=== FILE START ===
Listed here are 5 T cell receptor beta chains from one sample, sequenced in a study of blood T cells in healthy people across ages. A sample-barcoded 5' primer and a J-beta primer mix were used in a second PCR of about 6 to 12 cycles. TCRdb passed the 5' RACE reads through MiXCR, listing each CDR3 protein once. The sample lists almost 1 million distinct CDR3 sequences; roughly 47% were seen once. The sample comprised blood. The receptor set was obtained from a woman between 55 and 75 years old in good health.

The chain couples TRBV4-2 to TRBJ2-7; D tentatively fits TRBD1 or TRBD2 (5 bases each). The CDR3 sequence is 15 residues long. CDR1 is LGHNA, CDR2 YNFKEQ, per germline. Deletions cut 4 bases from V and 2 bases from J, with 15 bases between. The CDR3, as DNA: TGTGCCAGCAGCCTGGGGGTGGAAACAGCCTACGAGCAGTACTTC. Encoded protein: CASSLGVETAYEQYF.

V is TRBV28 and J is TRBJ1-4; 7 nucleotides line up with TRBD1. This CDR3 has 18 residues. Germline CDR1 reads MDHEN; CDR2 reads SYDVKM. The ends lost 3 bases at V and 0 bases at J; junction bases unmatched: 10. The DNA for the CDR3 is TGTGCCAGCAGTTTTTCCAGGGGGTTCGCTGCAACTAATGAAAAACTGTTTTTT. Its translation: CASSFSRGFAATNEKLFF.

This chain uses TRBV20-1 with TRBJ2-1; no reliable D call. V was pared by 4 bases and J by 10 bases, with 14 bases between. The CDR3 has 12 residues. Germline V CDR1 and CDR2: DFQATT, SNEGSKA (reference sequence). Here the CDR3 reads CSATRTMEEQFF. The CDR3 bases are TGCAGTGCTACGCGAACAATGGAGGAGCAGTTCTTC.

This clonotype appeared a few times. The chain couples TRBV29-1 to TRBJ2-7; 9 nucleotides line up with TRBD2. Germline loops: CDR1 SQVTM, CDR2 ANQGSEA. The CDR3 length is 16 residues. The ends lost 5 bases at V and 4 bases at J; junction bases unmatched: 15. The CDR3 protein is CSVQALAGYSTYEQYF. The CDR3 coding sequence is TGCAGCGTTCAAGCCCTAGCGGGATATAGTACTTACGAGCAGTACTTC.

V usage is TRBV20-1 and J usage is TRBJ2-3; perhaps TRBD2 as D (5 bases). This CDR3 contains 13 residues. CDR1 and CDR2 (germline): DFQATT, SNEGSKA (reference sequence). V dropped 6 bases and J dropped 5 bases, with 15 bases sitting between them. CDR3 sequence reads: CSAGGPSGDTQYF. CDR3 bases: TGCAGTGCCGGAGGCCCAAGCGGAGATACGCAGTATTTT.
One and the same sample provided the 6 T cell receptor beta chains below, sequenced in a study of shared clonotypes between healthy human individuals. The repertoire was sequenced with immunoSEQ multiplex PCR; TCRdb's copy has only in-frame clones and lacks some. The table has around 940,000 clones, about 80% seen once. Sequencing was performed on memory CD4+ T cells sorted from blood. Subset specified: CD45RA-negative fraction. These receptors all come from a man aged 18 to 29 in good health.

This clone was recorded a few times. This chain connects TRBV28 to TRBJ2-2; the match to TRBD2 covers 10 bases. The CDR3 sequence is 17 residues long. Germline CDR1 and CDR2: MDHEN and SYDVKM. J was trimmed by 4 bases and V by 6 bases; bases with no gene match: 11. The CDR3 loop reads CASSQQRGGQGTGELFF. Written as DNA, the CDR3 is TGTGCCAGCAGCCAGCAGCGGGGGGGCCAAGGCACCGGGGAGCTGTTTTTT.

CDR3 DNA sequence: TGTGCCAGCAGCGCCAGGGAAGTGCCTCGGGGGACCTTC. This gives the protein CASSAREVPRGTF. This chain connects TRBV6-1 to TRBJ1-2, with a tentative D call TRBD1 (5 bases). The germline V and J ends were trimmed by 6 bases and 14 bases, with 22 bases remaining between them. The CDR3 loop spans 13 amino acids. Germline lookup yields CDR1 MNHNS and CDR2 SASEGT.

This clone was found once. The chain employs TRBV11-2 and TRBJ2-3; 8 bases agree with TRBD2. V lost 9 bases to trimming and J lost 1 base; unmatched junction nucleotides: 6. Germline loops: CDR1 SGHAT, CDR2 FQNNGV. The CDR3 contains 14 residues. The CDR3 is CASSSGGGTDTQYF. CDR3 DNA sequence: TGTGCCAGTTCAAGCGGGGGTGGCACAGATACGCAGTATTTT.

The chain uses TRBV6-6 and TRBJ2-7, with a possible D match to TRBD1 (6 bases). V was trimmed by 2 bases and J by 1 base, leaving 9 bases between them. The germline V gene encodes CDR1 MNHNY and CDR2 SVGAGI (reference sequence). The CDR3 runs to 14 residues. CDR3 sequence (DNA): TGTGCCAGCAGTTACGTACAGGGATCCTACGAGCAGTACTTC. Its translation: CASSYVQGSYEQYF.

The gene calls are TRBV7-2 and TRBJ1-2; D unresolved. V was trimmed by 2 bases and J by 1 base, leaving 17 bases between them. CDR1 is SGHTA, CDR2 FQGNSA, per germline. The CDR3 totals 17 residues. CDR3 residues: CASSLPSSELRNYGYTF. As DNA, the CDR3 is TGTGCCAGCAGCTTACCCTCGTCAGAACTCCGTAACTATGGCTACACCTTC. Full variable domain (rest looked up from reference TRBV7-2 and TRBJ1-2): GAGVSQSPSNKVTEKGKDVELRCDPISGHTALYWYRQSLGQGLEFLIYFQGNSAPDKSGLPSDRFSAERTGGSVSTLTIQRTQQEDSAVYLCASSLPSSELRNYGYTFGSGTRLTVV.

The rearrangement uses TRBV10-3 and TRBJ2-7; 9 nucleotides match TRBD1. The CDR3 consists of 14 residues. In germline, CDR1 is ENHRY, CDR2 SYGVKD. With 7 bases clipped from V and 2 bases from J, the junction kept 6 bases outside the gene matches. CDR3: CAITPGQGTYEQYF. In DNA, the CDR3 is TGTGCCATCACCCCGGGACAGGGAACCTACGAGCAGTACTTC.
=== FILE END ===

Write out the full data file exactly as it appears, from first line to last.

Listed here are 5 T cell receptor beta chains from one sample, sequenced in a study of blood T cells in healthy people across ages. A sample-barcoded 5' primer and a J-beta primer mix were used in a second PCR of about 6 to 12 cycles. TCRdb passed the 5' RACE reads through MiXCR, listing each CDR3 protein once. The sample lists almost 1 million distinct CDR3 sequences; roughly 47% were seen once. The sample comprised blood. The receptor set was obtained from a woman between 55 and 75 years old in good health.

The chain couples TRBV4-2 to TRBJ2-7; D tentatively fits TRBD1 or TRBD2 (5 bases each). The CDR3 sequence is 15 residues long. CDR1 is LGHNA, CDR2 YNFKEQ, per germline. Deletions cut 4 bases from V and 2 bases from J, with 15 bases between. The CDR3, as DNA: TGTGCCAGCAGCCTGGGGGTGGAAACAGCCTACGAGCAGTACTTC. Encoded protein: CASSLGVETAYEQYF.

V is TRBV28 and J is TRBJ1-4; 7 nucleotides line up with TRBD1. This CDR3 has 18 residues. Germline CDR1 reads MDHEN; CDR2 reads SYDVKM. The ends lost 3 bases at V and 0 bases at J; junction bases unmatched: 10. The DNA for the CDR3 is TGTGCCAGCAGTTTTTCCAGGGGGTTCGCTGCAACTAATGAAAAACTGTTTTTT. Its translation: CASSFSRGFAATNEKLFF.

This chain uses TRBV20-1 with TRBJ2-1; no reliable D call. V was pared by 4 bases and J by 10 bases, with 14 bases between. The CDR3 has 12 residues. Germline V CDR1 and CDR2: DFQATT, SNEGSKA (reference sequence). Here the CDR3 reads CSATRTMEEQFF. The CDR3 bases are TGCAGTGCTACGCGAACAATGGAGGAGCAGTTCTTC.

This clonotype appeared a few times. The chain couples TRBV29-1 to TRBJ2-7; 9 nucleotides line up with TRBD2. Germline loops: CDR1 SQVTM, CDR2 ANQGSEA. The CDR3 length is 16 residues. The ends lost 5 bases at V and 4 bases at J; junction bases unmatched: 15. The CDR3 protein is CSVQALAGYSTYEQYF. The CDR3 coding sequence is TGCAGCGTTCAAGCCCTAGCGGGATATAGTACTTACGAGCAGTACTTC.

V usage is TRBV20-1 and J usage is TRBJ2-3; perhaps TRBD2 as D (5 bases). This CDR3 contains 13 residues. CDR1 and CDR2 (germline): DFQATT, SNEGSKA (reference sequence). V dropped 6 bases and J dropped 5 bases, with 15 bases sitting between them. CDR3 sequence reads: CSAGGPSGDTQYF. CDR3 bases: TGCAGTGCCGGAGGCCCAAGCGGAGATACGCAGTATTTT.
One and the same sample provided the 6 T cell receptor beta chains below, sequenced in a study of shared clonotypes between healthy human individuals. The repertoire was sequenced with immunoSEQ multiplex PCR; TCRdb's copy has only in-frame clones and lacks some. The table has around 940,000 clones, about 80% seen once. Sequencing was performed on memory CD4+ T cells sorted from blood. Subset specified: CD45RA-negative fraction. These receptors all come from a man aged 18 to 29 in good health.

This clone was recorded a few times. This chain connects TRBV28 to TRBJ2-2; the match to TRBD2 covers 10 bases. The CDR3 sequence is 17 residues long. Germline CDR1 and CDR2: MDHEN and SYDVKM. J was trimmed by 4 bases and V by 6 bases; bases with no gene match: 11. The CDR3 loop reads CASSQQRGGQGTGELFF. Written as DNA, the CDR3 is TGTGCCAGCAGCCAGCAGCGGGGGGGCCAAGGCACCGGGGAGCTGTTTTTT.

CDR3 DNA sequence: TGTGCCAGCAGCGCCAGGGAAGTGCCTCGGGGGACCTTC. This gives the protein CASSAREVPRGTF. This chain connects TRBV6-1 to TRBJ1-2, with a tentative D call TRBD1 (5 bases). The germline V and J ends were trimmed by 6 bases and 14 bases, with 22 bases remaining between them. The CDR3 loop spans 13 amino acids. Germline lookup yields CDR1 MNHNS and CDR2 SASEGT.

This clone was found once. The chain employs TRBV11-2 and TRBJ2-3; 8 bases agree with TRBD2. V lost 9 bases to trimming and J lost 1 base; unmatched junction nucleotides: 6. Germline loops: CDR1 SGHAT, CDR2 FQNNGV. The CDR3 contains 14 residues. The CDR3 is CASSSGGGTDTQYF. CDR3 DNA sequence: TGTGCCAGTTCAAGCGGGGGTGGCACAGATACGCAGTATTTT.

The chain uses TRBV6-6 and TRBJ2-7, with a possible D match to TRBD1 (6 bases). V was trimmed by 2 bases and J by 1 base, leaving 9 bases between them. The germline V gene encodes CDR1 MNHNY and CDR2 SVGAGI (reference sequence). The CDR3 runs to 14 residues. CDR3 sequence (DNA): TGTGCCAGCAGTTACGTACAGGGATCCTACGAGCAGTACTTC. Its translation: CASSYVQGSYEQYF.

The gene calls are TRBV7-2 and TRBJ1-2; D unresolved. V was trimmed by 2 bases and J by 1 base, leaving 17 bases between them. CDR1 is SGHTA, CDR2 FQGNSA, per germline. The CDR3 totals 17 residues. CDR3 residues: CASSLPSSELRNYGYTF. As DNA, the CDR3 is TGTGCCAGCAGCTTACCCTCGTCAGAACTCCGTAACTATGGCTACACCTTC. Full variable domain (rest looked up from reference TRBV7-2 and TRBJ1-2): GAGVSQSPSNKVTEKGKDVELRCDPISGHTALYWYRQSLGQGLEFLIYFQGNSAPDKSGLPSDRFSAERTGGSVSTLTIQRTQQEDSAVYLCASSLPSSELRNYGYTFGSGTRLTVV.

The rearrangement uses TRBV10-3 and TRBJ2-7; 9 nucleotides match TRBD1. The CDR3 consists of 14 residues. In germline, CDR1 is ENHRY, CDR2 SYGVKD. With 7 bases clipped from V and 2 bases from J, the junction kept 6 bases outside the gene matches. CDR3: CAITPGQGTYEQYF. In DNA, the CDR3 is TGTGCCATCACCCCGGGACAGGGAACCTACGAGCAGTACTTC.